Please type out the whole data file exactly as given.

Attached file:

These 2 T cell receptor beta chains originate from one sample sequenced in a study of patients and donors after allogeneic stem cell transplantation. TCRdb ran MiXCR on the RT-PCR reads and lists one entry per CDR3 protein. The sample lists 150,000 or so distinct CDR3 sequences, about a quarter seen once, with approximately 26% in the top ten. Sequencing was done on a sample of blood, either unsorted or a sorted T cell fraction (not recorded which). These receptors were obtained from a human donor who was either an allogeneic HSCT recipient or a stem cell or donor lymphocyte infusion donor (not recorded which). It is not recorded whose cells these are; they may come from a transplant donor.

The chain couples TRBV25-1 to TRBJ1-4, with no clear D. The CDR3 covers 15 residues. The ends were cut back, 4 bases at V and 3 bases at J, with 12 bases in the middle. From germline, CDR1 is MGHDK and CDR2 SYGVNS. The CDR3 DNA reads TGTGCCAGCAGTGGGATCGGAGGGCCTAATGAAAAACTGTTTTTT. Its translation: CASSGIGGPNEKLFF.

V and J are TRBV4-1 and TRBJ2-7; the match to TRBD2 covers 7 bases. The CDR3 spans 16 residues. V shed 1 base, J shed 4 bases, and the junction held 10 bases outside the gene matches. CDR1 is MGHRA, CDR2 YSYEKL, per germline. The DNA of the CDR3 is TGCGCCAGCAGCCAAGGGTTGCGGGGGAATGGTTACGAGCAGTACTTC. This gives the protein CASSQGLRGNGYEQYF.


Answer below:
These 2 T cell receptor beta chains originate from one sample sequenced in a study of patients and donors after allogeneic stem cell transplantation. TCRdb ran MiXCR on the RT-PCR reads and lists one entry per CDR3 protein. The sample lists 150,000 or so distinct CDR3 sequences, about a quarter seen once, with approximately 26% in the top ten. Sequencing was done on a sample of blood, either unsorted or a sorted T cell fraction (not recorded which). These receptors were obtained from a human donor who was either an allogeneic HSCT recipient or a stem cell or donor lymphocyte infusion donor (not recorded which). It is not recorded whose cells these are; they may come from a transplant donor.

The chain couples TRBV25-1 to TRBJ1-4, with no clear D. The CDR3 covers 15 residues. The ends were cut back, 4 bases at V and 3 bases at J, with 12 bases in the middle. From germline, CDR1 is MGHDK and CDR2 SYGVNS. The CDR3 DNA reads TGTGCCAGCAGTGGGATCGGAGGGCCTAATGAAAAACTGTTTTTT. Its translation: CASSGIGGPNEKLFF.

V and J are TRBV4-1 and TRBJ2-7; the match to TRBD2 covers 7 bases. The CDR3 spans 16 residues. V shed 1 base, J shed 4 bases, and the junction held 10 bases outside the gene matches. CDR1 is MGHRA, CDR2 YSYEKL, per germline. The DNA of the CDR3 is TGCGCCAGCAGCCAAGGGTTGCGGGGGAATGGTTACGAGCAGTACTTC. This gives the protein CASSQGLRGNGYEQYF.